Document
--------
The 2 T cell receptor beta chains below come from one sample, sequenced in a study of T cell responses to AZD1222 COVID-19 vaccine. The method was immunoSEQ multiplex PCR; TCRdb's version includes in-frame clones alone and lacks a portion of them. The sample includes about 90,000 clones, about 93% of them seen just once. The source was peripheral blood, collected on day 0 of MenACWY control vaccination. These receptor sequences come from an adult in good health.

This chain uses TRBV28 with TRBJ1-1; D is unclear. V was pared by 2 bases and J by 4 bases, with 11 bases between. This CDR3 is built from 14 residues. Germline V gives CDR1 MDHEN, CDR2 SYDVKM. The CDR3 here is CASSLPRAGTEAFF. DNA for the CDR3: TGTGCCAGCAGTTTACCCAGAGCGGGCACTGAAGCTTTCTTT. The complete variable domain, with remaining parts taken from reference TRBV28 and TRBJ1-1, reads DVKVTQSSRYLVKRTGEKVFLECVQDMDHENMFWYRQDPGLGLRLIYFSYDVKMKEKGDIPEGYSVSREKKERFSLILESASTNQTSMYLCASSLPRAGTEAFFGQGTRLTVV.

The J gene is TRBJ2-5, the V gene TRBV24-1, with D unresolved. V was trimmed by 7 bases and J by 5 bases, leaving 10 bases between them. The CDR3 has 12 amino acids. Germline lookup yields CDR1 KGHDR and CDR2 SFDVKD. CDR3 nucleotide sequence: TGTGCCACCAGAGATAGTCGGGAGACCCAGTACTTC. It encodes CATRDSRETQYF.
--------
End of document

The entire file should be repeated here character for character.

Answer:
The 2 T cell receptor beta chains below come from one sample, sequenced in a study of T cell responses to AZD1222 COVID-19 vaccine. The method was immunoSEQ multiplex PCR; TCRdb's version includes in-frame clones alone and lacks a portion of them. The sample includes about 90,000 clones, about 93% of them seen just once. The source was peripheral blood, collected on day 0 of MenACWY control vaccination. These receptor sequences come from an adult in good health.

This chain uses TRBV28 with TRBJ1-1; D is unclear. V was pared by 2 bases and J by 4 bases, with 11 bases between. This CDR3 is built from 14 residues. Germline V gives CDR1 MDHEN, CDR2 SYDVKM. The CDR3 here is CASSLPRAGTEAFF. DNA for the CDR3: TGTGCCAGCAGTTTACCCAGAGCGGGCACTGAAGCTTTCTTT. The complete variable domain, with remaining parts taken from reference TRBV28 and TRBJ1-1, reads DVKVTQSSRYLVKRTGEKVFLECVQDMDHENMFWYRQDPGLGLRLIYFSYDVKMKEKGDIPEGYSVSREKKERFSLILESASTNQTSMYLCASSLPRAGTEAFFGQGTRLTVV.

The J gene is TRBJ2-5, the V gene TRBV24-1, with D unresolved. V was trimmed by 7 bases and J by 5 bases, leaving 10 bases between them. The CDR3 has 12 amino acids. Germline lookup yields CDR1 KGHDR and CDR2 SFDVKD. CDR3 nucleotide sequence: TGTGCCACCAGAGATAGTCGGGAGACCCAGTACTTC. It encodes CATRDSRETQYF.